The first race war, 13,000 years ago?

Saharan remains may be evidence of oldest large-scale armed conflict
Scientists find early warning system for Alzheimer’s

Scientists find early warning system for Alzheimer’s

Researchers hope eye tests can spot ‘biomarkers’ of the disease
Sex, controversy and schoolgirl schtick

Meet Japan's AKB48

Pop, sex and schoolgirl schtick make for controversial success
In pictures: Breathtaking results of this weekend's 'supermoon'

Weekend's 'supermoon' in pictures

The moon appeared bigger and brighter at the weekend
Iraq crisis: How Saudi Arabia helped Isis take over the north of the country

How Saudi Arabia helped Isis take over northern Iraq

A speech by an ex-MI6 boss hints at a plan going back over a decade. In some areas, being Shia is akin to being a Jew in Nazi Germany, says Patrick Cockburn
The evolution of Andy Serkis: First Gollum, then King Kong - now the actor is swinging through the trees in Dawn of the Planet of the Apes

The evolution of Andy Serkis

First Gollum, then King Kong - now the actor is swinging through the trees in Dawn of the Planet of the Apes
You thought 'Benefits Street' was controversial: Follow-up documentary 'Immigrant Street' has got locals worried

You thought 'Benefits Street' was controversial...

Follow-up documentary 'Immigrant Street' has got locals worried
Refugee children from Central America let down by Washington's high ideals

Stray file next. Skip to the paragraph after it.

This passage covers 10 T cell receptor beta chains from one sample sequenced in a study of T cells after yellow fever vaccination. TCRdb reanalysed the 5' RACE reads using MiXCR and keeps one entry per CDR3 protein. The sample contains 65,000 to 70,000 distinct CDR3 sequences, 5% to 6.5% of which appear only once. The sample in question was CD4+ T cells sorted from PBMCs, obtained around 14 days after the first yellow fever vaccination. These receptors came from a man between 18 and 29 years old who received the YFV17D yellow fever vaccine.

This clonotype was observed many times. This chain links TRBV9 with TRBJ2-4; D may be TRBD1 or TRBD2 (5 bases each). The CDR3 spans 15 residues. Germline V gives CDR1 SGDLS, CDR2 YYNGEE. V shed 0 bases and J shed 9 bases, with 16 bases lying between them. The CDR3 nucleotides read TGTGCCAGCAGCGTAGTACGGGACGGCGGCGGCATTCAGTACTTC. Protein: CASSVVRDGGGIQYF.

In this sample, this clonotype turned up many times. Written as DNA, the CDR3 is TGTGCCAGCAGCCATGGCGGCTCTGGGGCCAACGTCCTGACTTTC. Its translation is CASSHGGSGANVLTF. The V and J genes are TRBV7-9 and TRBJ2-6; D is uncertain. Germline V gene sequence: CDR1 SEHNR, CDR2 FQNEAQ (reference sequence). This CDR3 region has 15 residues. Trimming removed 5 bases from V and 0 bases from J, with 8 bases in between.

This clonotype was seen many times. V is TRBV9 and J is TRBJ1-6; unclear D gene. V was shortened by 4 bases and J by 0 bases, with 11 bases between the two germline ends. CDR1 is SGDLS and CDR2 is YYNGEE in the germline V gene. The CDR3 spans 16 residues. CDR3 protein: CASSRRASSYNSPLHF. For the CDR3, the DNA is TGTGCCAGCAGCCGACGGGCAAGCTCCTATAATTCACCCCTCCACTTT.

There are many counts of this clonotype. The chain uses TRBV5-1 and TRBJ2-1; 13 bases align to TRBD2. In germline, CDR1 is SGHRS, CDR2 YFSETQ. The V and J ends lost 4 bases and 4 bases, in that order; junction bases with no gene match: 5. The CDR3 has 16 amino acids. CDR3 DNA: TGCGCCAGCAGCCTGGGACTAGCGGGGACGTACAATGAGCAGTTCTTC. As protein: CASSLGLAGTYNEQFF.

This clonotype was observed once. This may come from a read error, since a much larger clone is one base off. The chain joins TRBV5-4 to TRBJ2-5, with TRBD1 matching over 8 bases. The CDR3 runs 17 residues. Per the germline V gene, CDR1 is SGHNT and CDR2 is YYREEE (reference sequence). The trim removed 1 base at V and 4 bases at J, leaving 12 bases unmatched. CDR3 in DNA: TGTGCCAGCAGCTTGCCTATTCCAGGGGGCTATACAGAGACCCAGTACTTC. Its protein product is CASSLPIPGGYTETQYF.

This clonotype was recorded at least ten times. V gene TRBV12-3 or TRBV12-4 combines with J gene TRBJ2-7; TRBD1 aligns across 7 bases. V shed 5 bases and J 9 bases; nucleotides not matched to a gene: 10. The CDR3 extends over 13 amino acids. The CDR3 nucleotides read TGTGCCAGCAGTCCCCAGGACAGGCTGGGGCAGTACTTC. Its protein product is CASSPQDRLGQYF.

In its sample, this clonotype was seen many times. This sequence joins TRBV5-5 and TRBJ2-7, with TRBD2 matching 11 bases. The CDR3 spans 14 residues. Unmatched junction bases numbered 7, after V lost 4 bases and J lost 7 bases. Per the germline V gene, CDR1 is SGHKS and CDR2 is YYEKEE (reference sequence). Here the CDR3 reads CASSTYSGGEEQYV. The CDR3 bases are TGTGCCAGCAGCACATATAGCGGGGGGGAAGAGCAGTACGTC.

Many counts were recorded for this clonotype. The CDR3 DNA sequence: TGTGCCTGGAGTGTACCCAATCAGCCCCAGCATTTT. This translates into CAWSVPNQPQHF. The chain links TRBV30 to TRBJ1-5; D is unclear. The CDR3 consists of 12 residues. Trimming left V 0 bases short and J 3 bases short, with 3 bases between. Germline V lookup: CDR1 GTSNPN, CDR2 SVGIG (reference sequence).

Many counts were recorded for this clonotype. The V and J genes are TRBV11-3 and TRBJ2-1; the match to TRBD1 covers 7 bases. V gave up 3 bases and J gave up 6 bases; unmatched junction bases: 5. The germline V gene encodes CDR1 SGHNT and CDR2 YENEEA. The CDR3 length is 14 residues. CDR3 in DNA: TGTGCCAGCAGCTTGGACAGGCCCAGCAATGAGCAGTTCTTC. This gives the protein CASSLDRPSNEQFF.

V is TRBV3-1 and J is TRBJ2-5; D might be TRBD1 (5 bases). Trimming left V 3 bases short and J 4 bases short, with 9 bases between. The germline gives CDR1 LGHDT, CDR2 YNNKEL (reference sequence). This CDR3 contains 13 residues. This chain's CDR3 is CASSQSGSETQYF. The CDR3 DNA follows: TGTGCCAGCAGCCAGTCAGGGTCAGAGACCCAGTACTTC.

Refugee children let down by Washington's high ideals

Democrats and Republicans refuse to set aside their differences to cope with the influx of desperate Central Americas, says Rupert Cornwell
Children's books are too white, says Laureate

Children's books are too white, says Laureate

Malorie Blackman appeals for a better ethnic mix of authors and characters and the illustrator Quentin Blake comes to the rescue
Blackest is the new black: Scientists have developed a material so dark that you can't see it...

Blackest is the new black

Scientists have developed a material so dark that you can't see it...
Matthew Barzun: America's diplomatic dude

Matthew Barzun: America's diplomatic dude

The US Ambassador to London holds 'jeans and beer' gigs at his official residence – it's all part of the job, he tells Chris Green
Meet the Quantified Selfers: From heart rates to happiness, there is little this fast-growing, self-tracking community won't monitor

Meet the 'Quantified Selfers'

From heart rates to happiness, there is little this fast-growing, self-tracking community won't monitor
Madani Younis: Five-star reviews are just the opening act for British theatre's first non-white artistic director

Five-star reviews are just the opening act for British theatre's first non-white artistic director

Madani Younis wants the neighbourhood to follow his work as closely as his audiences do
Mrs Brown and her boys: are they having a laugh?

Mrs Brown and her boys: are they having a laugh?

When it comes to national stereotyping, the Irish – among others – know it can pay to play up to outsiders' expectations, says DJ Taylor